The CEO of Jefferies Group, Richard Handler sold 2 million of his shares to Leucadia National Corporation (LUK). This is not that particularly noteworthy but it does illustrate the sort of advantage a firm like Leucadia has. Although the price looks around market price and anyone could have bought JEF shares in the public market, it is firms like LUK that often gets a call on deals when there is size to be offered.
Of course this sort of thing happens all the time between broker-dealers and mutual funds and other institutional investors.
But the difference is that people do know that LUK is a very smart, long term investor and not subject to the ups and downs of the market (like mutual funds and hedge funds that are whipsawed by redemptions etc...) so are very reliable investors.
The kind of calls that LUK gets, presumably on a daily basis, on deals and investment ideas will tend to be high quality ideas as compared to what a typical mutual fund manager might get.
This is also true of Berkshire Hathaway, of course. If you look at the history of their acquisitions, they have done deals that would have not come to any individual investor or even a large mutual fund or other institutional investor. This means they get a great opportunity at a very good price. For example, look at their most recent Bank of America deal. It is an incredibly attractive deal compared to what is available to the rest of us. BRK has done similar deals with GE, GS and others.
This is why it is such a great opportunity to be able to buy into organizations like this at book value or less: You don't just get the current collection of businesses at fair value, but you get all the future deals that come too and you have the smartest guys on the planet making the decisions. What's not to like about that?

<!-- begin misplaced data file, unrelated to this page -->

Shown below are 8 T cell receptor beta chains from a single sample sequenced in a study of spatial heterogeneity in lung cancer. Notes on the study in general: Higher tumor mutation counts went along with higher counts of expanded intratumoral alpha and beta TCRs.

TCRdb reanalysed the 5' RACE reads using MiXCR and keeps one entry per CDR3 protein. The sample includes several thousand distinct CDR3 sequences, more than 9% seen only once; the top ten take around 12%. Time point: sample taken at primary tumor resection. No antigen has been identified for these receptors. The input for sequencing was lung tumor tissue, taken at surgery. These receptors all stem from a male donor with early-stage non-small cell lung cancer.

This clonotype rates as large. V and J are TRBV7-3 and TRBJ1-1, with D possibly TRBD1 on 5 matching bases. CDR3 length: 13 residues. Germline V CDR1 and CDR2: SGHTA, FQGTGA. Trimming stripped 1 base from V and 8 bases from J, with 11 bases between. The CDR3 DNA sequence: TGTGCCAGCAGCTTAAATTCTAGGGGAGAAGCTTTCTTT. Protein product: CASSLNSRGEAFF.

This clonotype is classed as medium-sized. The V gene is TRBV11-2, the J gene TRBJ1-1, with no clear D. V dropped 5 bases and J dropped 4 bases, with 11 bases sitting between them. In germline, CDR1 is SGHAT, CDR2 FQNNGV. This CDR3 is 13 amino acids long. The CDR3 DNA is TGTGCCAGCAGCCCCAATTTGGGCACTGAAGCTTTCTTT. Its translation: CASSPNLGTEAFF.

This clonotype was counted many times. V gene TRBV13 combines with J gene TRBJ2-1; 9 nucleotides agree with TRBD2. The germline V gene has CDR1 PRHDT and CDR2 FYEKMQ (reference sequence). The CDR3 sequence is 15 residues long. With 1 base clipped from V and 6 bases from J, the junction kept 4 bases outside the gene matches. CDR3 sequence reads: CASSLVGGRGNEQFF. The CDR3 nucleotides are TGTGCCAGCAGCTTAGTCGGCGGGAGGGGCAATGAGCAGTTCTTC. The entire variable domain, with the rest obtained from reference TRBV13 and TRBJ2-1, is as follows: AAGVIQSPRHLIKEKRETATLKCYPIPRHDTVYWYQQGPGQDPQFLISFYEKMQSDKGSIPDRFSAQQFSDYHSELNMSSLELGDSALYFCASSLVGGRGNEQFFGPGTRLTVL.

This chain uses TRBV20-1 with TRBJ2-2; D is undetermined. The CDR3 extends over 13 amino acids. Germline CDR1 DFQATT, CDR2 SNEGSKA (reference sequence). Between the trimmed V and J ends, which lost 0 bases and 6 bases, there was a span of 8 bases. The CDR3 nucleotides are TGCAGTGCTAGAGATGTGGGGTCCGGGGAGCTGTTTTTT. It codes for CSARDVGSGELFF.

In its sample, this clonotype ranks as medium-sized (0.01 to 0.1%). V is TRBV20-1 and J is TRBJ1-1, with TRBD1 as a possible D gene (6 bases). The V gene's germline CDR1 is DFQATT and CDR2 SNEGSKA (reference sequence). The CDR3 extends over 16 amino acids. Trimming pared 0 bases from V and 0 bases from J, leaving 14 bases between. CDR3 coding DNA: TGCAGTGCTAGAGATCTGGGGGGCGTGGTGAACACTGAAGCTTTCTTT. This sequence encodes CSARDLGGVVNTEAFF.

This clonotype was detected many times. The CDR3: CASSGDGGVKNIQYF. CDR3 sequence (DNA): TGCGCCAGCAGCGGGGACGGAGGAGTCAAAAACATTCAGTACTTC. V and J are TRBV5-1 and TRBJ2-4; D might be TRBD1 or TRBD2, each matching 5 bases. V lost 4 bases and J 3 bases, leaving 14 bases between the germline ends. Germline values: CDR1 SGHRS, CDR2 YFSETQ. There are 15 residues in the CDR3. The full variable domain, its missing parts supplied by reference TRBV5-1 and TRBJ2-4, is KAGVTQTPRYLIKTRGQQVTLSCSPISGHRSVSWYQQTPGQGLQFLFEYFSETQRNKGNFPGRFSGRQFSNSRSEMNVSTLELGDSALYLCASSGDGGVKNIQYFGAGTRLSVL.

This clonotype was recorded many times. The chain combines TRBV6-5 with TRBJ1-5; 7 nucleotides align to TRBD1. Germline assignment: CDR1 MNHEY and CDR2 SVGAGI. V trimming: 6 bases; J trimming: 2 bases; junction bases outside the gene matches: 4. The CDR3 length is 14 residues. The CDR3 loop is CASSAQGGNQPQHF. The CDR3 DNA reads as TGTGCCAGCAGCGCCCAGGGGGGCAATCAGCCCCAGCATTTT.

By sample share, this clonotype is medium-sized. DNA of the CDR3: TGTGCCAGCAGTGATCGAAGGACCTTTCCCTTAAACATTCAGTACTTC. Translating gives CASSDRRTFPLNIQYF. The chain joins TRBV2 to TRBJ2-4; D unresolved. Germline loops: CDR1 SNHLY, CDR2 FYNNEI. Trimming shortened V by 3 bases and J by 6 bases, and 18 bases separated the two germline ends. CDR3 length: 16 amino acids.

You can also make the same argument about JPM and GS, which I have posted about recently. These guys will also get 'first look' or early looks into potential deals. JPM's purchase of Washington Mutual and Bear Stearns may not have been as good as it looked at first, but they were deals that only JPM could have closed. There will be more in the future.
GS too, gets to invest in all sorts of opportunities that most people will never get a chance to look at. I think they even own a stake in Facebook, for example.
Sometimes people lament the fact that they don't have any more cash to buy stocks to take advantage when the markets go wild like it is now. It is important to remember, though, that if an investor is 'fully' invested, that doesn't mean that the companies they own are.
LUK has more than a billion of cash and short term investments on it's balance sheet. GS has been pretty conservative in the past year or so in terms of using the balance sheet. They have said repeatedly on conference calls that this has simply been a function of waiting for the right opportunities to deploy their capital and it really doesn't have anything to do with new regulations.
BRK, of course, is generating cash every single day. So even if someone had 100% of their net worth invested in BRK, that doesn't mean they can't take advantage of this current panic in the markets, because BRK will do that. And who better to deploy the ever increasing free cash flow into attractively priced investments than that old man in Omaha?